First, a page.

Cameroon Catching Up With Modernity

With the announced arrival of the first department store in Cameroon, the country will bridge the ga

A Hypermarket is an enormous retail facility with full lines of groceries and general merchandise which provides a customer with his routine weekly or monthly shopping requirements in one trip. This concept is however strange to many Cameroonians who have not seen that kind of large format stores in their towns and cities. The announcement by the Group CFAO-Retail-Carrefour-Sogimcam for the imminent construction of a FCFA 30 billion worth Hypermarket in the Ekoudou neighbourhood in Yaounde is greeted with enthusiasm by both government and the public. Cameroon considered an economic hub in the central African sub-region in particular and West Africa in general, is catching up with its peers such as Congo Brazzaville and Cote d’Ivoire that saw their hypermarkets inaugurated in 2016 and 2015 respectively. Even though Cameroon passed an Investment Charter Law in 2002 that liberalised local market markets and other investment incentives put in place, the country has until now still to get hypermarket for several reasons. Economist Dr, Ariel Ngnitedem attributes this to low purchasing power of citizens that hitherto characterised most people with the economic crisis of the 90s which deterred international retails. The conception of Cameroonians that such a facility is a place of luxury, reserved for people of high social status insociety also compounded the situation. “Retailing business is a mid to long-term investment. Investors need to be sure of their return investment. Hyper market has a specific target that is the middle class. Whenever the investor comes, it means he has found that the middle class has enough purchasing power for its business. The problem was the size and purchasing power of Cameroon,” he affirmed. Cameroon despite being a distribution hub in West Africa, was ignored by major international retail until 2015 when a compe-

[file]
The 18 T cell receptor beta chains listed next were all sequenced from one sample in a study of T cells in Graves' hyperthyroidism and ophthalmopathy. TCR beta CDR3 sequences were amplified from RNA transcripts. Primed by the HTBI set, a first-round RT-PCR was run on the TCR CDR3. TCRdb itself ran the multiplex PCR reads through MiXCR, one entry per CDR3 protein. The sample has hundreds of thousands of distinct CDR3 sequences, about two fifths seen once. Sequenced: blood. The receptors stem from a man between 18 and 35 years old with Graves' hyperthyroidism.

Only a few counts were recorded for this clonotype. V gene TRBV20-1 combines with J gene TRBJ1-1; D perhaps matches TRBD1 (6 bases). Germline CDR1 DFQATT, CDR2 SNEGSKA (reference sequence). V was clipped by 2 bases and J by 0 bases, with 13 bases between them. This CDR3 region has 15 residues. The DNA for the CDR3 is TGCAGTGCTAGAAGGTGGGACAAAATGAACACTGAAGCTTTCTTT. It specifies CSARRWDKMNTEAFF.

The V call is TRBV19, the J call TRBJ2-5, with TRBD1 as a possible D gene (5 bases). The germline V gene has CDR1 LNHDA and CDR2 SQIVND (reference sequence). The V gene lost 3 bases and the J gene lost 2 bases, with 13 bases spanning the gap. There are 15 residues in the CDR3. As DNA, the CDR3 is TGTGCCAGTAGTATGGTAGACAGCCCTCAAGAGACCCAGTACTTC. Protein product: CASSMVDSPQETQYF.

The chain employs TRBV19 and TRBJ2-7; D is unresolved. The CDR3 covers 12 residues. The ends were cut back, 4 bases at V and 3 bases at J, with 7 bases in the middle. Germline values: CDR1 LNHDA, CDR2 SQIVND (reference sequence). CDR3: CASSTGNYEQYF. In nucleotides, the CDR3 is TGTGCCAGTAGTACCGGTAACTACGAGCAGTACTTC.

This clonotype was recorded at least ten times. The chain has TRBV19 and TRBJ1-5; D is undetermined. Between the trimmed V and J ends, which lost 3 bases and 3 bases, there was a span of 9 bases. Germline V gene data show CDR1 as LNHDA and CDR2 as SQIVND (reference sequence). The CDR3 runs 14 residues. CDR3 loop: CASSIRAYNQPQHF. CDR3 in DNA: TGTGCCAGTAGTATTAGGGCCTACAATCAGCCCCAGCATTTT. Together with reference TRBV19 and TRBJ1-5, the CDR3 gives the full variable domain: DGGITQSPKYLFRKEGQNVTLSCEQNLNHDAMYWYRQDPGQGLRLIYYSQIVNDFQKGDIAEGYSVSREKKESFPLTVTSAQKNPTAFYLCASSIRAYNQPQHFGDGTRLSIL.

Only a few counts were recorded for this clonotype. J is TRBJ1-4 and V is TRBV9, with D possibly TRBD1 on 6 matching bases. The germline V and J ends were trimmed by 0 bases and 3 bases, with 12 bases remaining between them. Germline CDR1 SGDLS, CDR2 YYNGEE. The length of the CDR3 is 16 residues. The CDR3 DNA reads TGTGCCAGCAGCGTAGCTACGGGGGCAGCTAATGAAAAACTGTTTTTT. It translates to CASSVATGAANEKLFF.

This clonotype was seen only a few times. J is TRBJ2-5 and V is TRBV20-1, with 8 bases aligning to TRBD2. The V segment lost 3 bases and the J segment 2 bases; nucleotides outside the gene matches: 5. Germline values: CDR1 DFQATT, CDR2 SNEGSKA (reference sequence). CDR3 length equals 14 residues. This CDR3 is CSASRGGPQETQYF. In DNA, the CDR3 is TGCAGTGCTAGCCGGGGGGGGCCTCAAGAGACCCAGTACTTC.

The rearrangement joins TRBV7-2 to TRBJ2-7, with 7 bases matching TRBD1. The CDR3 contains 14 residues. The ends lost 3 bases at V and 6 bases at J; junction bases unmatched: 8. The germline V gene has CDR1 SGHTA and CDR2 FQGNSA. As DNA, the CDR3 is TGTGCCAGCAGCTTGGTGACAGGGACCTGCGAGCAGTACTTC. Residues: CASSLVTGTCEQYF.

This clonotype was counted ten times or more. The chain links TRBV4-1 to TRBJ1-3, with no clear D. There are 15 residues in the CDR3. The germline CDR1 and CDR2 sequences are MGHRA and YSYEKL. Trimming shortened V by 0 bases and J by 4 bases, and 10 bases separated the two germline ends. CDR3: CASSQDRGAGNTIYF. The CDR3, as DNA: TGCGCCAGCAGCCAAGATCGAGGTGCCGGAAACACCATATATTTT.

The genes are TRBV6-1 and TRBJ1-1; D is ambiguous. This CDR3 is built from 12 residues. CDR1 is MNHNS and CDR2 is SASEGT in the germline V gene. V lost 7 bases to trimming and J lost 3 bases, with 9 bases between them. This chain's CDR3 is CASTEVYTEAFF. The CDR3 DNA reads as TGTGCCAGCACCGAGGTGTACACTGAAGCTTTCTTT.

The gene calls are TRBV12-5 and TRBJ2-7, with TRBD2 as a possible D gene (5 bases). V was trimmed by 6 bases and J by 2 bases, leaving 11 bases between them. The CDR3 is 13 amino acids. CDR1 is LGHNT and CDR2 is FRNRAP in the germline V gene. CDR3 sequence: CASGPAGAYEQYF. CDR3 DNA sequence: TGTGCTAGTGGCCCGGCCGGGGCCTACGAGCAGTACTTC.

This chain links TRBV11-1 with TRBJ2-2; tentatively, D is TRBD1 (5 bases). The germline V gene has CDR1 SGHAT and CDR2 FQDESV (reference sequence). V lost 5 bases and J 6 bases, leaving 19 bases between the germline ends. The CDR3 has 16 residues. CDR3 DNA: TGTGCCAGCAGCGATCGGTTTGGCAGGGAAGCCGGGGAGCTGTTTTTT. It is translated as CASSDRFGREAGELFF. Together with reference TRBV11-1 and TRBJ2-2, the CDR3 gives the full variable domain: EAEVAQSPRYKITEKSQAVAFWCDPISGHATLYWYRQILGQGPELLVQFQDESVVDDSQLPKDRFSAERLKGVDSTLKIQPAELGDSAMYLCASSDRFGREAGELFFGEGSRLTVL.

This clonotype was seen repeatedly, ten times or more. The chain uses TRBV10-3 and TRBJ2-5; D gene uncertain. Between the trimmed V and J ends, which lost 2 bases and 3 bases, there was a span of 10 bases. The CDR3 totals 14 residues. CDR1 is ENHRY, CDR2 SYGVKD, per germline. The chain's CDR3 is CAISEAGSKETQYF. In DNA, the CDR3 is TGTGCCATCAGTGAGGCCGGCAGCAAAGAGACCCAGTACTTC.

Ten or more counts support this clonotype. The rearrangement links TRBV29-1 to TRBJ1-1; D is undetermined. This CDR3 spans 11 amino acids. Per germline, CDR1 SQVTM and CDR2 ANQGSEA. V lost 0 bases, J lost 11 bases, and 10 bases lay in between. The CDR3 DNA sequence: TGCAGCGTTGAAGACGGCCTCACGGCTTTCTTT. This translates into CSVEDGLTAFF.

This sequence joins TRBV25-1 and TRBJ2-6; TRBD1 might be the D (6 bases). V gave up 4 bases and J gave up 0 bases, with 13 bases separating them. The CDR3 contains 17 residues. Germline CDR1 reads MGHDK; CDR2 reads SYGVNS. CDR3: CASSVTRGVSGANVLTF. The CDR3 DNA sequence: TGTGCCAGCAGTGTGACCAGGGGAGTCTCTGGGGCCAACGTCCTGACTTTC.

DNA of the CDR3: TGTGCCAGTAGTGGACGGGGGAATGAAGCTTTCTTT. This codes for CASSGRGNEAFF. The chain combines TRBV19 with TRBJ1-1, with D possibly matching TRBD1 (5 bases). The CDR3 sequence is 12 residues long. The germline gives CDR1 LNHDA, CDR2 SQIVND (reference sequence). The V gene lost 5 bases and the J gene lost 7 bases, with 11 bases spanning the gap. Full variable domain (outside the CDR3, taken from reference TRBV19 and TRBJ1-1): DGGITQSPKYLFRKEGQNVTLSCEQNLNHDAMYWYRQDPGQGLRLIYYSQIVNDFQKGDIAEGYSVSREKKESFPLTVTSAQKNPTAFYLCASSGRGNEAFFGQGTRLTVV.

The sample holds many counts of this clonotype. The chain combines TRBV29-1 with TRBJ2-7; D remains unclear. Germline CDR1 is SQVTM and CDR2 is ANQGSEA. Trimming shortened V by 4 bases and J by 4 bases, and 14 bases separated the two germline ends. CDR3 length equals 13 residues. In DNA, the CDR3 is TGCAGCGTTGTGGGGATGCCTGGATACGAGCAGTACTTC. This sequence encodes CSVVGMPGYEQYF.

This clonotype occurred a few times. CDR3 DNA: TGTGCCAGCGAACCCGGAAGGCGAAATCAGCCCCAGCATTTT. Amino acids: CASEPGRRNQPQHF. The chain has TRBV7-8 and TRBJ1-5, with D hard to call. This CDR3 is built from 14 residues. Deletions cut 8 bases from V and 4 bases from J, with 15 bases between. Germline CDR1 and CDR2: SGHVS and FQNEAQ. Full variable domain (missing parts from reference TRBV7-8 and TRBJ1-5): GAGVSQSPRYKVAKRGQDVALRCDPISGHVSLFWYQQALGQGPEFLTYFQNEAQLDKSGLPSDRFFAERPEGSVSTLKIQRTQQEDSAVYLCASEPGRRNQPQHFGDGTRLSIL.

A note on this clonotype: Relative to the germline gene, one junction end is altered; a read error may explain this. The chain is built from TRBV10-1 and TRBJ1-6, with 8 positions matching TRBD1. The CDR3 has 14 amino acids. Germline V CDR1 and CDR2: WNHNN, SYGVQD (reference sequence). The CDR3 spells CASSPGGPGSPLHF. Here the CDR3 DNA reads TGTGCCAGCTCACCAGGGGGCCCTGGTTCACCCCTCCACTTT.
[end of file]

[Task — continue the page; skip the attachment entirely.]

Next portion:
titive landscape changed with the entry of ‘System U’ in the distribution chain in Cameroon to add to the national and few international distribution chains that exist. Cameroon which prides itself now with some 34 retail distribution chains (supermarkets) lacked the scale of Nigeria (first largest African economy), Democratic Republic of Congo, or the accessibility of Ghana, Cote d’Ivoire or Senegal. The grocery distribution retail market in Cameroon is immature, fragmented and more concentred in Cameroon’s two largest and cosmopolitan cities of Douala and Yaounde.

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